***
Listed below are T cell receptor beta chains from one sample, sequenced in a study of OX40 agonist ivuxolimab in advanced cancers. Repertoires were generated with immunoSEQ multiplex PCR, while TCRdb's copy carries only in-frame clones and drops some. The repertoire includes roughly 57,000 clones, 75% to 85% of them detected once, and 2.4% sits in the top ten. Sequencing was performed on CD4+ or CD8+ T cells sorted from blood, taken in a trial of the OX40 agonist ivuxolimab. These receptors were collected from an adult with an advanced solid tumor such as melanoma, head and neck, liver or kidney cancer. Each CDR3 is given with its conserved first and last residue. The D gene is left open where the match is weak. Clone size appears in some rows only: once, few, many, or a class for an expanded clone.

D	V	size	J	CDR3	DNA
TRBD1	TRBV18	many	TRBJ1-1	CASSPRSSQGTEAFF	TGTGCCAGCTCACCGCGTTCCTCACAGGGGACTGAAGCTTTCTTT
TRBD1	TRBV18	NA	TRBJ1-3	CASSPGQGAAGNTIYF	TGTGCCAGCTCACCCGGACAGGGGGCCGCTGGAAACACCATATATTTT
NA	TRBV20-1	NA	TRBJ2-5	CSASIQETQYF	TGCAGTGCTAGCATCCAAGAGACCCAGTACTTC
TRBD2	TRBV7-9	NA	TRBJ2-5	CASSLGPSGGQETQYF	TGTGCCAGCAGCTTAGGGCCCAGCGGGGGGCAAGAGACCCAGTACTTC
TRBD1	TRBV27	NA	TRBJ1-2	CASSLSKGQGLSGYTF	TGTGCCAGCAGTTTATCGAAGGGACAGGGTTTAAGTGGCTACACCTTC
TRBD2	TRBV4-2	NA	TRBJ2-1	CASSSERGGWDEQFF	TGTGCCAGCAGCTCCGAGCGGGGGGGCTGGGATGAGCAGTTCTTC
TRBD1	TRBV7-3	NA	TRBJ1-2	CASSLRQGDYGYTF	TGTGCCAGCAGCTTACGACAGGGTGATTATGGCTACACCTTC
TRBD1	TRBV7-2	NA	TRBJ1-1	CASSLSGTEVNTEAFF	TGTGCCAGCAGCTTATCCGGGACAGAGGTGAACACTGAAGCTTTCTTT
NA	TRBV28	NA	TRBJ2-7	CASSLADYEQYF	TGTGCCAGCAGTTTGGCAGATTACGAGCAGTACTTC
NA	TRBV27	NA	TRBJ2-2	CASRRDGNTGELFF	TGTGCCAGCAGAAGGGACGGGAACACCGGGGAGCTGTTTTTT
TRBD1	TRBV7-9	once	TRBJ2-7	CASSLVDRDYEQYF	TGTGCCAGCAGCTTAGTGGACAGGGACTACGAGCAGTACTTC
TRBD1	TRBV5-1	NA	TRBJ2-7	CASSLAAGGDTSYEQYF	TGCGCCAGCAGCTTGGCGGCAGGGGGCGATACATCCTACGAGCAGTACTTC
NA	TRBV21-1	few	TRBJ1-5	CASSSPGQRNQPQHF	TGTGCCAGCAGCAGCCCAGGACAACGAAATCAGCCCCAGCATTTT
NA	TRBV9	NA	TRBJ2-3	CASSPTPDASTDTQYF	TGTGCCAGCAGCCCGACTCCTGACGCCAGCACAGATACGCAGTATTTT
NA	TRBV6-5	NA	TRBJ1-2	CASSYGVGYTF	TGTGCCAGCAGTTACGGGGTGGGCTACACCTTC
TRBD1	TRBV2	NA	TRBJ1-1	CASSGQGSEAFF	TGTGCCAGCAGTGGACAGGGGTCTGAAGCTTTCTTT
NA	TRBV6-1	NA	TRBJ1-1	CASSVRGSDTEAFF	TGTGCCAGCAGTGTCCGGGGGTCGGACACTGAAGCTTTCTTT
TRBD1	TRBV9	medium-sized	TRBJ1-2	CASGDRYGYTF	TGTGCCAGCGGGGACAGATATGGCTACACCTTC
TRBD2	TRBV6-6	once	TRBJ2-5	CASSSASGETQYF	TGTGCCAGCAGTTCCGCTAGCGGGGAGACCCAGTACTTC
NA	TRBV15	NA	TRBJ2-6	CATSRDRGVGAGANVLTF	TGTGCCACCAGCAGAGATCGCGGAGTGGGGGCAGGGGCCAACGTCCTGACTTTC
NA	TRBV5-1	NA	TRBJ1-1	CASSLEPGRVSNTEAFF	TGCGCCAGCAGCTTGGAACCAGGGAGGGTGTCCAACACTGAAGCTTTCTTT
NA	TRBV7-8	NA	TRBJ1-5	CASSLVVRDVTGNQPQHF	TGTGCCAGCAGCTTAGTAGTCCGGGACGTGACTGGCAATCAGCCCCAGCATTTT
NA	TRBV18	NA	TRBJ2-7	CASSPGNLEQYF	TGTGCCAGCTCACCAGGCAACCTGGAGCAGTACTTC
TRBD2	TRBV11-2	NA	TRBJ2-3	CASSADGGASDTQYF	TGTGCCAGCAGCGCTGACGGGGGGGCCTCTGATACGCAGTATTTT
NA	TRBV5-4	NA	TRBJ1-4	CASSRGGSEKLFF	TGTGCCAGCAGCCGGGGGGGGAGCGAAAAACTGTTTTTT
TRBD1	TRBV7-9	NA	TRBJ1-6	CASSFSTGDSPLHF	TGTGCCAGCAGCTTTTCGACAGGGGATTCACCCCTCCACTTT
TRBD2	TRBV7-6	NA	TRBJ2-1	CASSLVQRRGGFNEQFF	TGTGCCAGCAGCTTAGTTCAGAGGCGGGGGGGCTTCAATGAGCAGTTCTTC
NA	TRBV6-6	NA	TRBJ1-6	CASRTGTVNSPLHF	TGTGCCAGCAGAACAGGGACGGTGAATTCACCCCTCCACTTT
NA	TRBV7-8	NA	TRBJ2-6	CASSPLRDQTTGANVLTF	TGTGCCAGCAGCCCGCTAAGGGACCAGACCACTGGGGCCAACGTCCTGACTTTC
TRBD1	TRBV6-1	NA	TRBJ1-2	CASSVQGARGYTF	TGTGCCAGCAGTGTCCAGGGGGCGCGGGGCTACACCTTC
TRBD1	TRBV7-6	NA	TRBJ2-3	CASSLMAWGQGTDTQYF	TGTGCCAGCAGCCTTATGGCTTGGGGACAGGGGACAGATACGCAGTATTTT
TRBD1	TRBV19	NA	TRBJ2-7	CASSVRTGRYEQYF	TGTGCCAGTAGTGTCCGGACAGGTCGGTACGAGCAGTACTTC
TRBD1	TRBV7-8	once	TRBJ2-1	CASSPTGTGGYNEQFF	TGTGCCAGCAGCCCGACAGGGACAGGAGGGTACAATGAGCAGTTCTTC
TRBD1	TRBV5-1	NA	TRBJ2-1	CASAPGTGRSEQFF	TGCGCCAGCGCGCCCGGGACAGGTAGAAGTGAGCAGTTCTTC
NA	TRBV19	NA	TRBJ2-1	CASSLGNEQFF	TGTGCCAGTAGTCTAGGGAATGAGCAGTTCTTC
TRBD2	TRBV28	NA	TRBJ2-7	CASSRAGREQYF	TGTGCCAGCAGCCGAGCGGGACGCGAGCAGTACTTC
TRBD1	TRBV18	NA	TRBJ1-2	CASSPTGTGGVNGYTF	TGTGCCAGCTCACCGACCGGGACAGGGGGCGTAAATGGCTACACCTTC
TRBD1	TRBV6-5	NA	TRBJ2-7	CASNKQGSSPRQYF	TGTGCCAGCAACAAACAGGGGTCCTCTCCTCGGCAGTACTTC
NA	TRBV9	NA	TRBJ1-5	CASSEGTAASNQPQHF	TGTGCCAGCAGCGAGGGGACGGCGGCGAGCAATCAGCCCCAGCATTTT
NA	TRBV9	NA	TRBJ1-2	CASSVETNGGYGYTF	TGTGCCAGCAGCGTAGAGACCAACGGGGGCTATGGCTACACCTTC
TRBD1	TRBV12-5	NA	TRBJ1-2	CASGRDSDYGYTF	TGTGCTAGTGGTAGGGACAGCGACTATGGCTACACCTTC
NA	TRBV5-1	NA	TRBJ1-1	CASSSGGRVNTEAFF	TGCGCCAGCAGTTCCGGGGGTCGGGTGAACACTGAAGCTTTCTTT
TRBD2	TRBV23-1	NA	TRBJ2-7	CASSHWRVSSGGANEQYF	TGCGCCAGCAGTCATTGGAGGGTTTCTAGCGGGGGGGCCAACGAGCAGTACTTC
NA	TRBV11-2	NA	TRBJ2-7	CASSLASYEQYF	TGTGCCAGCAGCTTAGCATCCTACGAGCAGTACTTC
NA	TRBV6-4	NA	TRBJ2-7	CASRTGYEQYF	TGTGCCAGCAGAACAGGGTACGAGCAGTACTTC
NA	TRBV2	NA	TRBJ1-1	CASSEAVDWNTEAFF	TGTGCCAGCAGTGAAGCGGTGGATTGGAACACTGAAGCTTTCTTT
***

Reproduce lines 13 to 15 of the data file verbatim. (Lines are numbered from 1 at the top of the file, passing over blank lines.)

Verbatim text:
TRBD1	TRBV7-9	once	TRBJ2-7	CASSLVDRDYEQYF	TGTGCCAGCAGCTTAGTGGACAGGGACTACGAGCAGTACTTC
TRBD1	TRBV5-1	NA	TRBJ2-7	CASSLAAGGDTSYEQYF	TGCGCCAGCAGCTTGGCGGCAGGGGGCGATACATCCTACGAGCAGTACTTC
NA	TRBV21-1	few	TRBJ1-5	CASSSPGQRNQPQHF	TGTGCCAGCAGCAGCCCAGGACAACGAAATCAGCCCCAGCATTTT